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Surcharge proposal Back  
There is a risk that the next budget will introduce a surcharge on undistributed trading income of close companies.This would transform the 12.5 per cent rate of tax, due in 2003, into a 19 per cent tax for Irish indigenous business. The arguments in favour of this surcharge are not convincing.

The proposal
Civil Service planning documents released under the Freedom of Information Act revealed proposals to introduce a surcharge on undistributed trading income of closely held companies. The surcharge would be calculated so as to yield an effective tax rate of 19 per cent on trading income, and 30 per cent on other income. Prior to the publication of this document, it had been generally understood that the planned tax rates for Irish companies were 12.5 per cent on trading income and 25 per cent on other income. Indeed those are the rates that have been legislated for.
The surcharge proposal appears to be driven by a fear that trading companies might not distribute to their shareholders such of their profits as are surplus to their investment needs. Since the shareholders would typically be paying income tax on such distributions at a rate close to 46 per cent, the Department of Finance appear to fear that they would suffer a loss of tax receipts as a result. When the consequence of taking a dividend from a company you control is that you must hand 46 per cent of it to the State, then indeed any sensible shareholder would take no more dividends than the circumstances demand. On the face of it therefore, the Department of Finance fears might seem reasonable.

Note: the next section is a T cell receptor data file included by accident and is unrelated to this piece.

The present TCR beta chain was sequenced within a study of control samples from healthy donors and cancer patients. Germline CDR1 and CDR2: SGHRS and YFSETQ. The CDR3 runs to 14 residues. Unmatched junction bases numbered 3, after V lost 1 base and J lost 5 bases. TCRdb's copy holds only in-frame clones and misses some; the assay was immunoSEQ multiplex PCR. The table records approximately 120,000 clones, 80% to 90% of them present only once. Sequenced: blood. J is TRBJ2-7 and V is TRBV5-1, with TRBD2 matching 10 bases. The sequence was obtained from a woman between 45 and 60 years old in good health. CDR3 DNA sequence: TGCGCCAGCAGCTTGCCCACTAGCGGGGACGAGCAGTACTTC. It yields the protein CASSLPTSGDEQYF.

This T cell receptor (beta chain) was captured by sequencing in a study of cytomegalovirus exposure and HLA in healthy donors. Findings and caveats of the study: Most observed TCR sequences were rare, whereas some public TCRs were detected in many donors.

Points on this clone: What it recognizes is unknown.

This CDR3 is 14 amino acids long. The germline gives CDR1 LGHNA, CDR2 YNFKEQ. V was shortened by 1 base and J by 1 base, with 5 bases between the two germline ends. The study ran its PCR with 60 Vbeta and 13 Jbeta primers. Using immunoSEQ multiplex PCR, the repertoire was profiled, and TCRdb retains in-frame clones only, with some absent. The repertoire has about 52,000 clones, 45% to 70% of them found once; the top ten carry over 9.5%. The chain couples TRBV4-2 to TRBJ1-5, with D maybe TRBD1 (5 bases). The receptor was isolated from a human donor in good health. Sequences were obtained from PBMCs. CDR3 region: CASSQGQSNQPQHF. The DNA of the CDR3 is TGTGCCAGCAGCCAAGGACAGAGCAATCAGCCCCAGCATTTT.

Why it may be wrong
What this argument overlooks is the fact that the cost of taking dividends from an Irish company has always been expensive. Ever since the tax exemption in relation to dividends out of export sales relieved profits was abolished, shareholders have been careful about the level of dividends they take from companies. A large part of the Irish business base is already on a 10 per cent corporation tax rate without there being any apparent need to introduce a surcharge on trading income. It is not therefore clear that the introduction of a universal 12.5 per cent corporation tax rate changes anything much in that regard.

Furthermore, shareholders must live. Either in the form of salary or dividends, they need to take from the company sufficient to maintain their style of living. Unless they adopt Spartan habits of living, there is little they can do to avoid recognising at least that level of income needed to maintain their lifestyle. This would suggest that the Department’s fears are not well founded.